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Recalling Bush


A Dem PAC (“Fair and Balanced”!)—with headliners like Joe Lockhart—move to get President Bush recalled—or get some PR, at least (sorry for helping that effort).

No More Ceasefire


In other words, doublespeak is temporarily scrapped.


Those Are Some Expensive Spoons


According to this hilariously serious interview in an Egyptian newspaper , Egyptian lawyers in Switzerland and legal scholars in Egypt want to sue all of the world’s Jews for the gold and kitchen utensils “stolen” by the Hebrews when they fled Egypt. The sum owed to Egyptians by Jews is somewhere just shy of infinity-plus-one dollars, also known as a super-blajillion dollars. Here’s how one of the scholars preparing the suit explains it:

“If we assume that the weight of what was stolen was one ton, [its worth] doubled every 20 years, even if the annual interest is only 5%. In one ton of gold is 700 kg of pure gold – and we must remember that what was stolen was jewelry, that is, alloyed with copper. Hence, after 1,000 years, it would be worth 1,125,898,240 million tons, which equals 1,125,898 billion tons for 1,000 years. In other words, 1,125 trillion tons of gold, that is, a million multiplied by a million tons of gold. This is for one stolen ton. The stolen gold is estimated at 300 tons, and it was not stolen for 1,000 years, but for 5,758 years, by the Jewish reckoning. Therefore, the debt is very large…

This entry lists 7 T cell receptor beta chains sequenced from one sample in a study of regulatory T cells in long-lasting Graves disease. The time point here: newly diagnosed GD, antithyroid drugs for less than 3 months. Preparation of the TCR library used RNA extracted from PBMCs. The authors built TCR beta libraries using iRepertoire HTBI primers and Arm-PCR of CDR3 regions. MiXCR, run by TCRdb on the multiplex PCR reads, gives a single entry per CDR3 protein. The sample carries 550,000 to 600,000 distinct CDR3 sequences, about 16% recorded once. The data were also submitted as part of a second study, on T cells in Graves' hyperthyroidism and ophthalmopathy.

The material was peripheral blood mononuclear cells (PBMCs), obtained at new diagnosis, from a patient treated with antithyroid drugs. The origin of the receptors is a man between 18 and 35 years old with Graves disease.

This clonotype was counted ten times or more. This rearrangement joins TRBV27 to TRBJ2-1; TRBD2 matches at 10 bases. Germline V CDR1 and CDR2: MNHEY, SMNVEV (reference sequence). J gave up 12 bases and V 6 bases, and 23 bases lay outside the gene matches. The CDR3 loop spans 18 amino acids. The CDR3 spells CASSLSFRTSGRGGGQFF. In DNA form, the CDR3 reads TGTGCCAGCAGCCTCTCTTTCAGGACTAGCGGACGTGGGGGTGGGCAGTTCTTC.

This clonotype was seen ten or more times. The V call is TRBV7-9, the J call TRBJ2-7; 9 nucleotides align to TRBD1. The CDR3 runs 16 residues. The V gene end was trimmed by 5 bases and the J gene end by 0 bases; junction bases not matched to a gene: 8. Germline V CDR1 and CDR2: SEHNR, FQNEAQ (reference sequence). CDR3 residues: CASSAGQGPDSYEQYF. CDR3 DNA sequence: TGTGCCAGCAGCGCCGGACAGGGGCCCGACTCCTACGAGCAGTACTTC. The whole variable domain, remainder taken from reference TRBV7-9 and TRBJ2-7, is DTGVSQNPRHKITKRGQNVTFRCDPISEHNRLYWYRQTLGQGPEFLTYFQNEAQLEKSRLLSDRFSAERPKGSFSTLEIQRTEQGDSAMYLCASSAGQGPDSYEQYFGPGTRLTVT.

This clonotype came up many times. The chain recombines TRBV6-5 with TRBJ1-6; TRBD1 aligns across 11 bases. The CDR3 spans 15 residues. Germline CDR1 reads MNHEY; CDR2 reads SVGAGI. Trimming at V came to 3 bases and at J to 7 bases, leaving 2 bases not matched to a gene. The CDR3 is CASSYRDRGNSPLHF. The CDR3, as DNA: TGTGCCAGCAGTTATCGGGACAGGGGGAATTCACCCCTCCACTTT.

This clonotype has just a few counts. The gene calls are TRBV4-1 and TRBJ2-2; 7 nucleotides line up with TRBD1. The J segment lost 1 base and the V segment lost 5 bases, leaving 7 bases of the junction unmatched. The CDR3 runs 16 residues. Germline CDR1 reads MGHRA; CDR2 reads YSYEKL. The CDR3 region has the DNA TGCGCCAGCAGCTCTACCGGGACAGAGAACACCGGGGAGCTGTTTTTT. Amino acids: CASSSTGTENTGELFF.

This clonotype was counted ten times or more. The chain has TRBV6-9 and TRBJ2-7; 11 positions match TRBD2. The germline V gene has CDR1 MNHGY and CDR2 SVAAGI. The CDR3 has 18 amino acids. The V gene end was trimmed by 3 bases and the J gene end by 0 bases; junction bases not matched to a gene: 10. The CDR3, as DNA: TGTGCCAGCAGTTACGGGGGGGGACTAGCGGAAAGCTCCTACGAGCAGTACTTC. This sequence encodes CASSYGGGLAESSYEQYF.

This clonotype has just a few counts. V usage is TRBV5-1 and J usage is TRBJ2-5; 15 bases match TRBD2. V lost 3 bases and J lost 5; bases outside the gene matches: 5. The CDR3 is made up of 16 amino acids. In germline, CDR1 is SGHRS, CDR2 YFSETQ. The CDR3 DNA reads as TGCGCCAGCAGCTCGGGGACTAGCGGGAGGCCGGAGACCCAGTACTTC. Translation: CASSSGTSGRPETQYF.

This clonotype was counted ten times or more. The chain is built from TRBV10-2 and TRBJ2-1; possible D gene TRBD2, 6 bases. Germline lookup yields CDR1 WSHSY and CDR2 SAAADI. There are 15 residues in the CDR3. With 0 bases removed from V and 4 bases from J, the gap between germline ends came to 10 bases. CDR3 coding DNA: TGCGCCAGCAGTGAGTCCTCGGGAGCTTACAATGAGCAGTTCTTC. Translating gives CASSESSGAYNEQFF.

You can say that again. Of course, if we’re going to play this game, the Egyptians owe the Jews some shmundo too. After all, they held Jews in bondage for generations. The average, say, Jewish accountant or surgeon, makes a very nice living these days. Let’s say, for the sake of argument, $100,000 a year. Multiply that times the number of Hebrews forced to make bricks from straw, times the number of generations in bondage, including overtime and paid vacation – plus night work – compounded over 5,758 years and we’re not talking baklahvah either. Plus, what about the Jews cut of Egypt’s tourism industry? Since the Jews built a lot of that stuff – without compensation – shouldn’t they get a cut of all that too?

Anyway, remind me not to hire an Egyptian lawyer anytime soon. And good luck if you want my antique Egyptian dinnerware.